Confronting My Dystonia 'Face-to-Face' in Talk Therapy


ex·tinct
adjective
(of a species, family, or other larger group) having no living members.
“trilobites and dinosaurs are extinct”
synonyms: vanished, lost, died out, no longer existing, no longer extant, wiped out, destroyed, gone, “an extinct species”

So I started “talk” therapy in the fall of 2016 because I had finally reached a point where I needed to stop fighting and being angry with dystonia. I needed to learn to live with it instead of spending every day trying to get rid of it. I needed to learn coping skills and how to get through the really bad days without dark thoughts clouding my mind. I needed a professional so that I could unburden my friends and family who so desperately want to help me but don’t know how or what to do.

I was talking with my therapist today and she asked me if I could describe dystonia as if it were an animal. I told her that I have described how dystonia feels in my blog and to friends as my muscles have turned into serpents coiling under my skin. That was not the answer she was looking for. She did not want how it physically feels, but mentally. I asked her to elaborate. She explained that she sees dystonia as a giant grizzly bear in the room snarling and growling at me and being constantly on the attack.

That made me think for a minute…

Then I had a clear picture of how it felt. To me, my dystonia is a giant woolly mammoth that will not budge. It just stands there not noticing me trying with all my might to push it away. No matter how hard I try to punch, kick, scream and violently get rid of the mammoth it ignores me and could care less. It is silent and so huge, so big, that it takes up every ounce of space in my life and never leaves me alone. It is overwhelming. It is extinct and and that is exactly how I feel. Extinct.

Recently in therapy I said that I felt like a volcano about to erupt. I had so many emotions bottled up and needed to find an outlet. The therapist suggested that I try to imagine that dystonia was a person sitting in the chair across from me. She said to close my eyes and say whatever I felt to dystonia. At first I was silent. I had to think carefully and thoughtfully. I tried not to start screaming like a caged animal. I started to speak slowly and quietly.

“I hate that you have been stealing away my joy for over 20 years.”

“I hate that you made me think I was crazy and made other people think I was a hypochondriac, that the pain was something I needed to push through and walk off.”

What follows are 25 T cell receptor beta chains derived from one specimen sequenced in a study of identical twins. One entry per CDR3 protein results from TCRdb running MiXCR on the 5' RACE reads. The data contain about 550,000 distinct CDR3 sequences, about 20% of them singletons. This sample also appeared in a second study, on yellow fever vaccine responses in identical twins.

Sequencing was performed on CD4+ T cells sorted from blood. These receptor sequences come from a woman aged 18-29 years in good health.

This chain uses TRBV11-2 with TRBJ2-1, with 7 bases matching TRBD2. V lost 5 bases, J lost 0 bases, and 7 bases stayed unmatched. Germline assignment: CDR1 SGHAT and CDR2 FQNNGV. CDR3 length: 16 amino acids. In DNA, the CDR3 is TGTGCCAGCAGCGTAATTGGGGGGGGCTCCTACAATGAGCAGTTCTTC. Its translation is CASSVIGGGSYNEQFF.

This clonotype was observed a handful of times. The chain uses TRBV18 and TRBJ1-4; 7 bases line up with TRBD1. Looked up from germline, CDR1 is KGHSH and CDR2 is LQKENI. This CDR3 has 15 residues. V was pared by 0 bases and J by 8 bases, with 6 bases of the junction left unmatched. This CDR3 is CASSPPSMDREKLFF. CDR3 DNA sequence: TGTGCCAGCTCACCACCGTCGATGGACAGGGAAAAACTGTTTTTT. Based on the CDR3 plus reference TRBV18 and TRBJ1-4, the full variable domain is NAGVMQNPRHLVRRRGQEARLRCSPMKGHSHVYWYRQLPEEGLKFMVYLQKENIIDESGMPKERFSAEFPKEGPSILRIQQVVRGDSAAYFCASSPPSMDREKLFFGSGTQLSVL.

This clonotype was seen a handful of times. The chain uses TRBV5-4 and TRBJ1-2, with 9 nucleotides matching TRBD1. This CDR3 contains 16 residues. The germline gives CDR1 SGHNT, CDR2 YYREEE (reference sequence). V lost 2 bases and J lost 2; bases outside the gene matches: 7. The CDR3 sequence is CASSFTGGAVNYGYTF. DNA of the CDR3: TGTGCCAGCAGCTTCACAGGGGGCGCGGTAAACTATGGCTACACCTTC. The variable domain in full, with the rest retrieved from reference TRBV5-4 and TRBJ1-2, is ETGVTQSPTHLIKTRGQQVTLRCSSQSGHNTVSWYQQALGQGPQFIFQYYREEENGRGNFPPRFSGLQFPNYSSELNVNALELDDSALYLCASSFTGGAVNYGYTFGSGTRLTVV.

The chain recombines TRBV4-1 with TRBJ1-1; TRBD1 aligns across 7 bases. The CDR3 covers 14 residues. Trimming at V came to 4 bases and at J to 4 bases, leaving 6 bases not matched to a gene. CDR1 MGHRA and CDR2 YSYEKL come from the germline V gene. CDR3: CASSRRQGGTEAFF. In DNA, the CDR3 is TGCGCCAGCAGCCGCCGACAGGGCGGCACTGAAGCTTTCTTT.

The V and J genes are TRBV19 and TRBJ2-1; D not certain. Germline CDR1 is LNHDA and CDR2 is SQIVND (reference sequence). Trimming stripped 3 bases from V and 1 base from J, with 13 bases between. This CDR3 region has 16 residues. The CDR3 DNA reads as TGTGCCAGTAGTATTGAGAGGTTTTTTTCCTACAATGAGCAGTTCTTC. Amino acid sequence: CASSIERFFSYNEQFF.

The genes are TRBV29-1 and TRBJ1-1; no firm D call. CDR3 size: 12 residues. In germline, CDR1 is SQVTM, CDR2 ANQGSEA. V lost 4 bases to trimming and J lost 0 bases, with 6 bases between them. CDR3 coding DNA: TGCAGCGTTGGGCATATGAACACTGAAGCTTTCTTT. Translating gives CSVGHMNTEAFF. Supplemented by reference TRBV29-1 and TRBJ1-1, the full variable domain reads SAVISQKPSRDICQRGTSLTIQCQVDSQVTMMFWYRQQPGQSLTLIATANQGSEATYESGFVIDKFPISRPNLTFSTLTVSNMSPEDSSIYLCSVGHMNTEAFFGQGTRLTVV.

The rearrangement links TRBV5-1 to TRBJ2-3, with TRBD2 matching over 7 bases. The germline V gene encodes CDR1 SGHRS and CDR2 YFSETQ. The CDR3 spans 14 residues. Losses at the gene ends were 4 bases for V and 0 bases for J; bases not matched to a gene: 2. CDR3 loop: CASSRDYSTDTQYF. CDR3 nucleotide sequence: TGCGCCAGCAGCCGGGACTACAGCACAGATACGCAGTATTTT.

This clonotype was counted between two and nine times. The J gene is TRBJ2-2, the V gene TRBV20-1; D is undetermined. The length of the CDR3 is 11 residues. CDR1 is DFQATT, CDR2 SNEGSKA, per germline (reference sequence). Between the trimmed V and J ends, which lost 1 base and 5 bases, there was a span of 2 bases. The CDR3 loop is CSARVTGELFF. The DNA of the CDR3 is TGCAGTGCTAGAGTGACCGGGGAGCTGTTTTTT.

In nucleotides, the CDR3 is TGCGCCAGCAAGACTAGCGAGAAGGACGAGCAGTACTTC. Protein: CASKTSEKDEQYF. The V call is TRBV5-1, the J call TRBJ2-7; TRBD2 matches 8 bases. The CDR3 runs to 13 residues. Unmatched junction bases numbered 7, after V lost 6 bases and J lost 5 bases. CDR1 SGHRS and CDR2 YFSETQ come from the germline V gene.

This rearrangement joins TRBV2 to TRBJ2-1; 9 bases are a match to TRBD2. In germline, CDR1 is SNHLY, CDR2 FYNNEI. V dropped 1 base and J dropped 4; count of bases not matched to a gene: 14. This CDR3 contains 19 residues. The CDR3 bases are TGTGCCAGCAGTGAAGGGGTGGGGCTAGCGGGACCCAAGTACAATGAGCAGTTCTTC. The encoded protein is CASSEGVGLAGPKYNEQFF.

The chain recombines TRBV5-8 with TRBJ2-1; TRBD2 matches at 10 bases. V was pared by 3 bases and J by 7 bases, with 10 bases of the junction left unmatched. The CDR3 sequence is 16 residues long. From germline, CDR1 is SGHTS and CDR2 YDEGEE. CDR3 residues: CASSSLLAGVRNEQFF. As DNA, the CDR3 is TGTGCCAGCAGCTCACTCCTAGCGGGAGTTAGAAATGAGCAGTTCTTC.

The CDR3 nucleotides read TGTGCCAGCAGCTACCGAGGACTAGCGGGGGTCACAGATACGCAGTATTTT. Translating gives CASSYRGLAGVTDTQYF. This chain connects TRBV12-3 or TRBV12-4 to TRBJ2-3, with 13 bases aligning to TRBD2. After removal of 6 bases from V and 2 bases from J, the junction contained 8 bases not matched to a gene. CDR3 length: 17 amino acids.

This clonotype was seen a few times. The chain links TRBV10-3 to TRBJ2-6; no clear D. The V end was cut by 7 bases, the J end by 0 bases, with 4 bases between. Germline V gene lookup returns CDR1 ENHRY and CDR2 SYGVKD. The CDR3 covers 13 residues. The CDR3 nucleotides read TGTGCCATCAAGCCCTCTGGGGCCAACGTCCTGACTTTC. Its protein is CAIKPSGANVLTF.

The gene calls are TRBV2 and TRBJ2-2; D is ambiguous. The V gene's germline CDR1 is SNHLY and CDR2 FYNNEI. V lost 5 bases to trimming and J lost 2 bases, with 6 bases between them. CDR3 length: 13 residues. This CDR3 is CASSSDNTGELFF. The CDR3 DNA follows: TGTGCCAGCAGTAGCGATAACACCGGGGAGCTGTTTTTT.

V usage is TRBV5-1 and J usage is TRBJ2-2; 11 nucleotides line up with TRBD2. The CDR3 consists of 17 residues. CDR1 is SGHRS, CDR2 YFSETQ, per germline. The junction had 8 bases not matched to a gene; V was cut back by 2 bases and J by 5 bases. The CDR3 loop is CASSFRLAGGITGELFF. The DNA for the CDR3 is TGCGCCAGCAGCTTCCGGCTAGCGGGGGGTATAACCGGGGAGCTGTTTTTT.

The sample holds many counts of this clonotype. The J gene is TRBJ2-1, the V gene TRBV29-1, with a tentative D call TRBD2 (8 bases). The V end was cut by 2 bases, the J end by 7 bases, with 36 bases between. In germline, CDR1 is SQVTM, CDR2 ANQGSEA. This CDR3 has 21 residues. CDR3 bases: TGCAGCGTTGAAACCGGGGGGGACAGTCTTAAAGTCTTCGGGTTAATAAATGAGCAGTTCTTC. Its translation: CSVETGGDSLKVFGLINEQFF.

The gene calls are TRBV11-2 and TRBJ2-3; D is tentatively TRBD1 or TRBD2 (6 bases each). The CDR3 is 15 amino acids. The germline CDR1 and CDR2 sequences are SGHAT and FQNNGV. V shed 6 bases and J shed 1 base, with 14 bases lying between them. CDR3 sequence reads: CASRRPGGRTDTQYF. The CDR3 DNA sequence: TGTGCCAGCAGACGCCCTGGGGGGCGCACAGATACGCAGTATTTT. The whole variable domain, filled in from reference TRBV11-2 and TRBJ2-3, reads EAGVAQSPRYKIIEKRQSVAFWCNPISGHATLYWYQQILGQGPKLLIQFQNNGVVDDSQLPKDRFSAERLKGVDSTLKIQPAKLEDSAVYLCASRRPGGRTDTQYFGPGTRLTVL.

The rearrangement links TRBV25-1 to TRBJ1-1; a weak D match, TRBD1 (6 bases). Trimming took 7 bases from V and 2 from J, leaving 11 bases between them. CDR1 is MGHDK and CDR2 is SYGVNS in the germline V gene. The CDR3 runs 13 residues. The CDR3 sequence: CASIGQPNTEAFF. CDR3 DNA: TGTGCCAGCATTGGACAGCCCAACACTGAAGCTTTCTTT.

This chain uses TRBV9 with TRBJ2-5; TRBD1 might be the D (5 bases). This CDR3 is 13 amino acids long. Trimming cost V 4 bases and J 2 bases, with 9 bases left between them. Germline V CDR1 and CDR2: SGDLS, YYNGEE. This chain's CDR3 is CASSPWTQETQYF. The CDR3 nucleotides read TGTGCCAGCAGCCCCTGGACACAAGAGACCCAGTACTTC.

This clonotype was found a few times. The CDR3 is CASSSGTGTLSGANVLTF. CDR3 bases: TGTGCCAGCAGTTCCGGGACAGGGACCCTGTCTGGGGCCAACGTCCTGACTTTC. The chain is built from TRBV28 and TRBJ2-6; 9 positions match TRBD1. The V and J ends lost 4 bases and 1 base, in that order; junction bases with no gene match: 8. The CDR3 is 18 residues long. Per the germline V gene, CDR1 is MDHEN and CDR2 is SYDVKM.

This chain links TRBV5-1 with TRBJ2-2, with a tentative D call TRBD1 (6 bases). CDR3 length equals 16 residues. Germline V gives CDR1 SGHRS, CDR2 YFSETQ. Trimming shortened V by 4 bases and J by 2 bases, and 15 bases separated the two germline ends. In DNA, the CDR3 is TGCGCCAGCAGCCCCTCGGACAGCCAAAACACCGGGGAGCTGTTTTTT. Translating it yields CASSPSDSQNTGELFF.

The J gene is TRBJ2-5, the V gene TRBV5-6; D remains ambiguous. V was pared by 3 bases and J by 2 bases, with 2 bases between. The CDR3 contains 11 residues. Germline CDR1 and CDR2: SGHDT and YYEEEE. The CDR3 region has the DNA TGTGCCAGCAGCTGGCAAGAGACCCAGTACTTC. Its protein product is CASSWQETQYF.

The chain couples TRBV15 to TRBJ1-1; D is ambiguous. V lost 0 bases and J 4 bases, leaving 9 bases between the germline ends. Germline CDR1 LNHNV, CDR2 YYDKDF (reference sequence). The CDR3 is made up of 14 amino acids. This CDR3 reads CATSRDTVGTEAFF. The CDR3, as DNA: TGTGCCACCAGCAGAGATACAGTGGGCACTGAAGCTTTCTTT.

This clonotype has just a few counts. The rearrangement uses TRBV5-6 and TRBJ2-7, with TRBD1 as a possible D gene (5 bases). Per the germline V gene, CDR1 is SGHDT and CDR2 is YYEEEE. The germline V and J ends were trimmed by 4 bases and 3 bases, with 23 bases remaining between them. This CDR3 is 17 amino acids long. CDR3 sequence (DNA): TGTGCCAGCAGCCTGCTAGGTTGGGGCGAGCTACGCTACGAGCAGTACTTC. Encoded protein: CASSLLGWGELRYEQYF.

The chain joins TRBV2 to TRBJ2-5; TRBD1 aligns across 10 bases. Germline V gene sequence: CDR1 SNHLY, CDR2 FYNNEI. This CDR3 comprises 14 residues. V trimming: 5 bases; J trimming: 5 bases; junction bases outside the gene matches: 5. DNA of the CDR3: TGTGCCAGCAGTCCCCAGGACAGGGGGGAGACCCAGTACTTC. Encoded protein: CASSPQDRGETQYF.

“You sent me to a mental hospital for eight days. You sent me to therapy for months. You wasted so much of my time and energy that could have been spent with my family. You tricked me and all of the doctors and psychiatrists into believing this was not a physical issue. I was put on so many medications that never helped me and made me feel worse. And nobody believed me.”

“ You have stolen my independence and my freedom. You took away my ability to drive a car and walk without pain. At times I have not been able to feed myself or wash my own hair. You have taken away feeling in parts of my body and frightened me to my core.”

“I am so incredibly sad for my children, especially my younger son who will never know the mother I could have been to him. His childhood is passing by so quickly and you have consumed every spare minute of my time. You have invaded my home and you never leave me alone in peace. I wanted to teach my son to ski, to swim, to dance, to walk in nature and explore. You have made me a prisoner in my own home.”

“I used to be so much fun and completely fearless.”

“I used to smile and was not afraid of anything. Now I am afraid to walk down the street or make plans to go to lunch.”

“You have taken the best years of my life away.”

“I worked so hard for everything that I have and you stole it away from me. I loved my job, my education, my life. Every dream I had has been shattered and broken. I have had to lower my expectations. Downsize my dreams because of you.”

“I hate that you have stolen my desire for creativity and my passion for music and art. I hate that I feel dead inside.”

“I want to thank you, dystonia, for showing me what truly matters in life. All the things that were so important to me no longer matter. The bigger house, the nicer car, the dream job. My family and my friends are all that I need. My dream is to walk in the woods holding my son’s hand and be free of pain. I want to thank you for giving me the gift of incredible doctors who are so passionate about their work and truly care about my well-being. I want to thank you for giving me the opportunity to help others in a way that may help change their lives.”

When I was finished speaking I was drenched in tears. I had to change my shirt after the therapist left. It took me many days to get over the sadness that I felt after that eruption.

I still have a long way to go. The emotional trauma caused by my dystonia has been more disabling on some days than the physical aspects of this disease. The mammoth is still in the room but he does not look so big anymore.

Follow this journey on My Journey With Cervical Dystonia.

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Thinkstock photo via KatarzynaBialasiewicz.

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